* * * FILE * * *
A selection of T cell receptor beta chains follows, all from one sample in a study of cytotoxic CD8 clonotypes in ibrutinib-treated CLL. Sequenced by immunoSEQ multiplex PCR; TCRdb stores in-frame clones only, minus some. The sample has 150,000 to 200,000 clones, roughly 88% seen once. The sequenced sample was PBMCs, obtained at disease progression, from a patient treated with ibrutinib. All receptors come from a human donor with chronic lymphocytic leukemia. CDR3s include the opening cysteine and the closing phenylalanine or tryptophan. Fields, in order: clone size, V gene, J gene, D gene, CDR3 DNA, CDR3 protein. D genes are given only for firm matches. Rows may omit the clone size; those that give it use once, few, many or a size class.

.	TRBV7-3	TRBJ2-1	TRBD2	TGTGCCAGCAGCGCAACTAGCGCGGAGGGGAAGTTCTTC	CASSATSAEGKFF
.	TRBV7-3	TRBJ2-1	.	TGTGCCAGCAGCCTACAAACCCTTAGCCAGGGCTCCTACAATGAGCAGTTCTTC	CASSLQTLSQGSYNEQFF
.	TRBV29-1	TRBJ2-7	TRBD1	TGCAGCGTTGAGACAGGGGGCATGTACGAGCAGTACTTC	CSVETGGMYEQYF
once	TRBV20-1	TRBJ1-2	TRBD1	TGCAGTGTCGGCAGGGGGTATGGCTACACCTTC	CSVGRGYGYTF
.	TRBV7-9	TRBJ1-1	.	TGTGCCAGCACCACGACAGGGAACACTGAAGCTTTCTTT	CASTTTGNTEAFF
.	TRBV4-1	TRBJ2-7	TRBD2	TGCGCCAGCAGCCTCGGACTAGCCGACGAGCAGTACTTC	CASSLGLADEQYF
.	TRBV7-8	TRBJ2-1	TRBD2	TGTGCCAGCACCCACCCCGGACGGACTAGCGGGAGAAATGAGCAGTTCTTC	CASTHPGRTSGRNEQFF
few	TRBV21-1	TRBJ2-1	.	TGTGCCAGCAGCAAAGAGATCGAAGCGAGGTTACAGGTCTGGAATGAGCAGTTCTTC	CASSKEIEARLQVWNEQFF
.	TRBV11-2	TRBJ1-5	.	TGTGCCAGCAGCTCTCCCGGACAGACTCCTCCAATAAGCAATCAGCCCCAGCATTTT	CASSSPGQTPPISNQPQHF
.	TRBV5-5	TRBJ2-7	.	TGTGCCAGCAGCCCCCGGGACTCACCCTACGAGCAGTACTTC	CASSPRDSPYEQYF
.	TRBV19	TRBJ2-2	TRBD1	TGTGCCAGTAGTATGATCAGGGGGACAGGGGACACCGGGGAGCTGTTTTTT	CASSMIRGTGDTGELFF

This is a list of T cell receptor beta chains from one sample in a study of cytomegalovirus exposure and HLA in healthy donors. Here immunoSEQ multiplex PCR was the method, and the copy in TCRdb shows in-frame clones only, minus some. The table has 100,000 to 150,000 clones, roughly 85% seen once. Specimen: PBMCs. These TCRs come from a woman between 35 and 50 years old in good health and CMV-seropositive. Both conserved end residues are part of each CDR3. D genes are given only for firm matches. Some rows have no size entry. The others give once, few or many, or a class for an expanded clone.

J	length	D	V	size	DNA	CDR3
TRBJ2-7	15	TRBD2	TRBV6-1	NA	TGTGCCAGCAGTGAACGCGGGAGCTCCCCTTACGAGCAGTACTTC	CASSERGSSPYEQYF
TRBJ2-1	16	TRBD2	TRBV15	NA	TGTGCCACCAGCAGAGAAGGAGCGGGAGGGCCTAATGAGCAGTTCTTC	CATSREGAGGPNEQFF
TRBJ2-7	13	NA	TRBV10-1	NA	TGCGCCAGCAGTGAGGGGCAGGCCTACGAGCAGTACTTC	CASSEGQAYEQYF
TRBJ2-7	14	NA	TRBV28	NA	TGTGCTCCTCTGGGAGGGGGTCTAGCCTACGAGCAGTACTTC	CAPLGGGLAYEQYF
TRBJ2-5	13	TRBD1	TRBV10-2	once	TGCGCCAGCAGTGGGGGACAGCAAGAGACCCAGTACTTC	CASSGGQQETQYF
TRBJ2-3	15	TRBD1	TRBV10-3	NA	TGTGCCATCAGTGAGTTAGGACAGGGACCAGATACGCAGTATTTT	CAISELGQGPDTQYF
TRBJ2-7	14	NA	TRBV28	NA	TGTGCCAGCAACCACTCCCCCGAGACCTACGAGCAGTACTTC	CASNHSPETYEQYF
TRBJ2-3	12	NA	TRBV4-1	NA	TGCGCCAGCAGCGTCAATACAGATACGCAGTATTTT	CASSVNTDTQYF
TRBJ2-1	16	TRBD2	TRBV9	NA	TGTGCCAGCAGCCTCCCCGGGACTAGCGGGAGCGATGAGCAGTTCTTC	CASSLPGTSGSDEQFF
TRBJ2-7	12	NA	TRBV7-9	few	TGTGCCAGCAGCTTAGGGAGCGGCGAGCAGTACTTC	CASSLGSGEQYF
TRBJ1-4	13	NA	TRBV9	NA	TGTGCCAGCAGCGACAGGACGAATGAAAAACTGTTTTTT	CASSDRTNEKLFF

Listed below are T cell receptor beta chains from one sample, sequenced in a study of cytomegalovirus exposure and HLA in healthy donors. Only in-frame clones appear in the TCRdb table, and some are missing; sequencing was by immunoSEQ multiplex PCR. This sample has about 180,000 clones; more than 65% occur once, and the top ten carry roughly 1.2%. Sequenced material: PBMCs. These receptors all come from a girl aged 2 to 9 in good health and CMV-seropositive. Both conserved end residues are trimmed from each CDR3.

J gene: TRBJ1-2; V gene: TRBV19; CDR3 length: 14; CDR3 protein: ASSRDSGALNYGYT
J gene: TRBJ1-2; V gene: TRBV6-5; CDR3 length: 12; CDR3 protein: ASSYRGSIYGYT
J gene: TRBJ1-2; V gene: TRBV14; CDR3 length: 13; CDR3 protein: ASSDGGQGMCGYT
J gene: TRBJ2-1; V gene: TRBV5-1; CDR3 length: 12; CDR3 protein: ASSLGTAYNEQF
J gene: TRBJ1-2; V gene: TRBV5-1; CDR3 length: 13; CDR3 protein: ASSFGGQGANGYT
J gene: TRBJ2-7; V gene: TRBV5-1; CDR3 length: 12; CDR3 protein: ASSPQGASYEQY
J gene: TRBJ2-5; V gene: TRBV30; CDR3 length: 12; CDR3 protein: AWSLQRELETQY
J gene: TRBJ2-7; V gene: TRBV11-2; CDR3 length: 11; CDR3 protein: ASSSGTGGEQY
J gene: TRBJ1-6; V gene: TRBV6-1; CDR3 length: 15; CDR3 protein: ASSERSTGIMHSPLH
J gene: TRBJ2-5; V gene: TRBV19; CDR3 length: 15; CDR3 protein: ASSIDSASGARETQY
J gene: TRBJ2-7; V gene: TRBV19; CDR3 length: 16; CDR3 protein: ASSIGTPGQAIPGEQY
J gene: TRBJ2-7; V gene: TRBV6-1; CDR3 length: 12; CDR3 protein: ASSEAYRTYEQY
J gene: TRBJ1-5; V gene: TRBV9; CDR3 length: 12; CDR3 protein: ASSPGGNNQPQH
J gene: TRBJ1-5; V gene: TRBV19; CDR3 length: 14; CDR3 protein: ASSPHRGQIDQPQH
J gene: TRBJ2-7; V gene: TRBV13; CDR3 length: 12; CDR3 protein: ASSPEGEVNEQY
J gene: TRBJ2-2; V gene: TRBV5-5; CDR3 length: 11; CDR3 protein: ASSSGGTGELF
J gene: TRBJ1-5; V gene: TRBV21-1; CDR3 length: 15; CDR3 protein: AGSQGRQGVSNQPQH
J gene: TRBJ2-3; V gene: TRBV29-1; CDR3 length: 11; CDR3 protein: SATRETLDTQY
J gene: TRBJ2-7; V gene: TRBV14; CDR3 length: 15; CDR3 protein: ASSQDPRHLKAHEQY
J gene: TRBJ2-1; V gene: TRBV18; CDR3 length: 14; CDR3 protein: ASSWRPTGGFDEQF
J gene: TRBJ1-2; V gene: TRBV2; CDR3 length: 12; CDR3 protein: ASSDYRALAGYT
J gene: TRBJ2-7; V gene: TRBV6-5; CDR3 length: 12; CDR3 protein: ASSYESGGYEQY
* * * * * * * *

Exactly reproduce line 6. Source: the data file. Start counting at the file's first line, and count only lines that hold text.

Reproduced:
.	TRBV7-9	TRBJ1-1	.	TGTGCCAGCACCACGACAGGGAACACTGAAGCTTTCTTT	CASTTTGNTEAFF